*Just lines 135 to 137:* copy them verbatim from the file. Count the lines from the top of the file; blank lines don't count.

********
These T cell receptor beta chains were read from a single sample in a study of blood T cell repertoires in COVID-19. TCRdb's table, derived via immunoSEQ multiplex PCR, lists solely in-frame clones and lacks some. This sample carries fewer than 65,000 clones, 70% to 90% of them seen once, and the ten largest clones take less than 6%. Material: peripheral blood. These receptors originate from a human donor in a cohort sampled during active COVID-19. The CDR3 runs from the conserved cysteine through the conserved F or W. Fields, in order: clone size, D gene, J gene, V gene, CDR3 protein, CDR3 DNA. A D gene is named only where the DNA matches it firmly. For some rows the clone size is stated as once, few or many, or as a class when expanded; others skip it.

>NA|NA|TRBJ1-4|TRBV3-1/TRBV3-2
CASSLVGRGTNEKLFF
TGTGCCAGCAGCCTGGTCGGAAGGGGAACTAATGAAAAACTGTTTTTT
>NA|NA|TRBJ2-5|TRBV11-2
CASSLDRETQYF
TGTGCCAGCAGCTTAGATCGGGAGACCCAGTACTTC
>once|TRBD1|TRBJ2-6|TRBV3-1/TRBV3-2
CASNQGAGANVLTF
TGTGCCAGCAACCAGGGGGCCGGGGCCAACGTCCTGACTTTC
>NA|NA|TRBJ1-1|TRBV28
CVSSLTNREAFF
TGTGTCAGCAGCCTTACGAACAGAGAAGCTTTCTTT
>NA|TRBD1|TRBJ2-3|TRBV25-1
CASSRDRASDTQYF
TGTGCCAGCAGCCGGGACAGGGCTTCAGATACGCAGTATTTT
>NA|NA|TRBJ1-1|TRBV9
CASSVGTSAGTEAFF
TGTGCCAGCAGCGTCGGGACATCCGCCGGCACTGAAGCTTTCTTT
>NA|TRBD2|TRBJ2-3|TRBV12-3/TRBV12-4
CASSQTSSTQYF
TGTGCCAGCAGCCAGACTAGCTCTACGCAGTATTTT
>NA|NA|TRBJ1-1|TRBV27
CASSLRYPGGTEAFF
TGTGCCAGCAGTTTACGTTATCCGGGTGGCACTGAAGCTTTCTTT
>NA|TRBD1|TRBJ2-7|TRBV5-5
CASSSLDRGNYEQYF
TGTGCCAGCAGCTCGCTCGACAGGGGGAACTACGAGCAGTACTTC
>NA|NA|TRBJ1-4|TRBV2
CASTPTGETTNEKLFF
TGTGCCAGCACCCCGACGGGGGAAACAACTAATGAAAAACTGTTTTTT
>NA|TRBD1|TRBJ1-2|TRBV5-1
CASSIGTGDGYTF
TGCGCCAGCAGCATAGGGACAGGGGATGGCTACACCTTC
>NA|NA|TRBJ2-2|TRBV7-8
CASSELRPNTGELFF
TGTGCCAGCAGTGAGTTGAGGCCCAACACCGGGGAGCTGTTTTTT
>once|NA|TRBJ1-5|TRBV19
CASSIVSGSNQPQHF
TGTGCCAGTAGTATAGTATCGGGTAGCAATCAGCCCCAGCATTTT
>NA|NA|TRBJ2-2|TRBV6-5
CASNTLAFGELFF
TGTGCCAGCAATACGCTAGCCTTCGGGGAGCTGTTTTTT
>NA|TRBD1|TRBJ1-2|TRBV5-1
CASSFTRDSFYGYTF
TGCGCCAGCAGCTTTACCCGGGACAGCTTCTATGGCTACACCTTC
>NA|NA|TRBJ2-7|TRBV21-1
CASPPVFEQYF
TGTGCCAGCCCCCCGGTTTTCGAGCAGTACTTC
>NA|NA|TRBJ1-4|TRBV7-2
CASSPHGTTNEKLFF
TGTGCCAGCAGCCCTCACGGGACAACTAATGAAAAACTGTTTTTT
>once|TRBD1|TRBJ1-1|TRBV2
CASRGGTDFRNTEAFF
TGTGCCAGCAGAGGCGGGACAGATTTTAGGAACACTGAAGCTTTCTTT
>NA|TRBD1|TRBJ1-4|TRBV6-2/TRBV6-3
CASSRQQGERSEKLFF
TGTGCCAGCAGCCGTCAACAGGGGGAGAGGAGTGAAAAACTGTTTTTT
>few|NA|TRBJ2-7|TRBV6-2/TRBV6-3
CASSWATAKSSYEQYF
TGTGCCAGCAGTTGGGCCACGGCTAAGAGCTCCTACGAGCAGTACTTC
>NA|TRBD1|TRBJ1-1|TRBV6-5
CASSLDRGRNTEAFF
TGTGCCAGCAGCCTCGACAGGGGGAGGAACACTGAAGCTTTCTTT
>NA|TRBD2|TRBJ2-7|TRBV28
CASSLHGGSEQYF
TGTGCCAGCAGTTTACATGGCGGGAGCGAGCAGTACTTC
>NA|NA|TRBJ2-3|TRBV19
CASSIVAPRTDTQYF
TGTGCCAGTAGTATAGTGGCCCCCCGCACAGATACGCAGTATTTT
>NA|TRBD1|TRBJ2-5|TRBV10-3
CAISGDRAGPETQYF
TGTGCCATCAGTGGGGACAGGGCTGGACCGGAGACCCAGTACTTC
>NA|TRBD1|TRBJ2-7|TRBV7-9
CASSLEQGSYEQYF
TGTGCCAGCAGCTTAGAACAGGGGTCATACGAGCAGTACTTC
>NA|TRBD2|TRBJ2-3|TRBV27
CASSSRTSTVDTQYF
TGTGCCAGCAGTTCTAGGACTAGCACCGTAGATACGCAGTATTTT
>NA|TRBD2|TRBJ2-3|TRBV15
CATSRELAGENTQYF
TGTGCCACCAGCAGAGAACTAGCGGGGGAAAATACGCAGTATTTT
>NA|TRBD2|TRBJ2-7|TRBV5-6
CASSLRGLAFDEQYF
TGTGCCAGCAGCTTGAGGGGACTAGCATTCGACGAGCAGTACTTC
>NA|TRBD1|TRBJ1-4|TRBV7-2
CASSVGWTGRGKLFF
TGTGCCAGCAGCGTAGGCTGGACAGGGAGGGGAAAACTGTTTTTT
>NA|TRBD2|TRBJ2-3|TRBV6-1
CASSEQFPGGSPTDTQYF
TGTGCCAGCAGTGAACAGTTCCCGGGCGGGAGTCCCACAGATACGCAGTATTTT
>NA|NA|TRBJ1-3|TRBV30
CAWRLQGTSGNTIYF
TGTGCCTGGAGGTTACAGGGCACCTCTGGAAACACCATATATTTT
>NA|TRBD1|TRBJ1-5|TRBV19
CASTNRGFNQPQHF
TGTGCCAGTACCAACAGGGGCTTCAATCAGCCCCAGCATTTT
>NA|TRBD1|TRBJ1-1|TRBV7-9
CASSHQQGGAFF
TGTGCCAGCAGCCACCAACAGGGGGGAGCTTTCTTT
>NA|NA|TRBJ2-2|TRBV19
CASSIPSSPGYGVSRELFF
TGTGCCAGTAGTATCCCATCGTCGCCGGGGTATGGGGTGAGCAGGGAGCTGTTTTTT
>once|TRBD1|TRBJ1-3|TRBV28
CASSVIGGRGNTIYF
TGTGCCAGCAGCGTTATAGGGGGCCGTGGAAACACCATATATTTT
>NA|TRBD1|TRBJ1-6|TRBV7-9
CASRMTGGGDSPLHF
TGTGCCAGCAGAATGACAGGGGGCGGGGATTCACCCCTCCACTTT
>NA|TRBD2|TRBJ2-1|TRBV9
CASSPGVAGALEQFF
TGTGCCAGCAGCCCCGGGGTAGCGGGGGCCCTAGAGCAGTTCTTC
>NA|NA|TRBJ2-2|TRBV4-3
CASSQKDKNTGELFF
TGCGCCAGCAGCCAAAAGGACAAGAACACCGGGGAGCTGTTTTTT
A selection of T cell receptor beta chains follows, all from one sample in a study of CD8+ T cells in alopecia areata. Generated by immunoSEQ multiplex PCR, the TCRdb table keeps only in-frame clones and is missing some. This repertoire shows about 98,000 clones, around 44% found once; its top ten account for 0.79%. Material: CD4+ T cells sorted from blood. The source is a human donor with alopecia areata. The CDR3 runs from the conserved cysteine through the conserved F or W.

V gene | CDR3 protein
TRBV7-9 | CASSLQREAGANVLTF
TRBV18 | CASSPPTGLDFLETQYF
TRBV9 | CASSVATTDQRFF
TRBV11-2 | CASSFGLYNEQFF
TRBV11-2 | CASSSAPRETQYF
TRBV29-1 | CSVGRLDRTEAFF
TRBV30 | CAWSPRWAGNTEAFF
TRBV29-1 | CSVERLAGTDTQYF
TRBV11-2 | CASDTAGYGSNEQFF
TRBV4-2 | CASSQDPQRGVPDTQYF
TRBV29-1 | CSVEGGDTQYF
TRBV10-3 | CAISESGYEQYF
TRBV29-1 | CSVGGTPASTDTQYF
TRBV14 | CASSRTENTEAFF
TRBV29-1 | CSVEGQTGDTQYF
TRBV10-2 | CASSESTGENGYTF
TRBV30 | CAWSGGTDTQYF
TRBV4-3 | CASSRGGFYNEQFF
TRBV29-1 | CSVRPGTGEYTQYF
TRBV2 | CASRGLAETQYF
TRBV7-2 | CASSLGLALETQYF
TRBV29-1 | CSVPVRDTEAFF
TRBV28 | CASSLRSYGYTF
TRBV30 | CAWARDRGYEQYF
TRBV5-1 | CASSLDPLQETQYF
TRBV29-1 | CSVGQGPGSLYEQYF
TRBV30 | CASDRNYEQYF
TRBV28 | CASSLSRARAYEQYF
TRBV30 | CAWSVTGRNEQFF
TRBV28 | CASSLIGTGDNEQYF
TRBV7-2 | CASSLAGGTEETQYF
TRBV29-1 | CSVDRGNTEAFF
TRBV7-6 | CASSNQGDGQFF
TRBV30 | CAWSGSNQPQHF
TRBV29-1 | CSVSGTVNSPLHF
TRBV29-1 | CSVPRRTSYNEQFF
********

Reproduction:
TRBV4-3 | CASSRGGFYNEQFF
TRBV29-1 | CSVRPGTGEYTQYF
TRBV2 | CASRGLAETQYF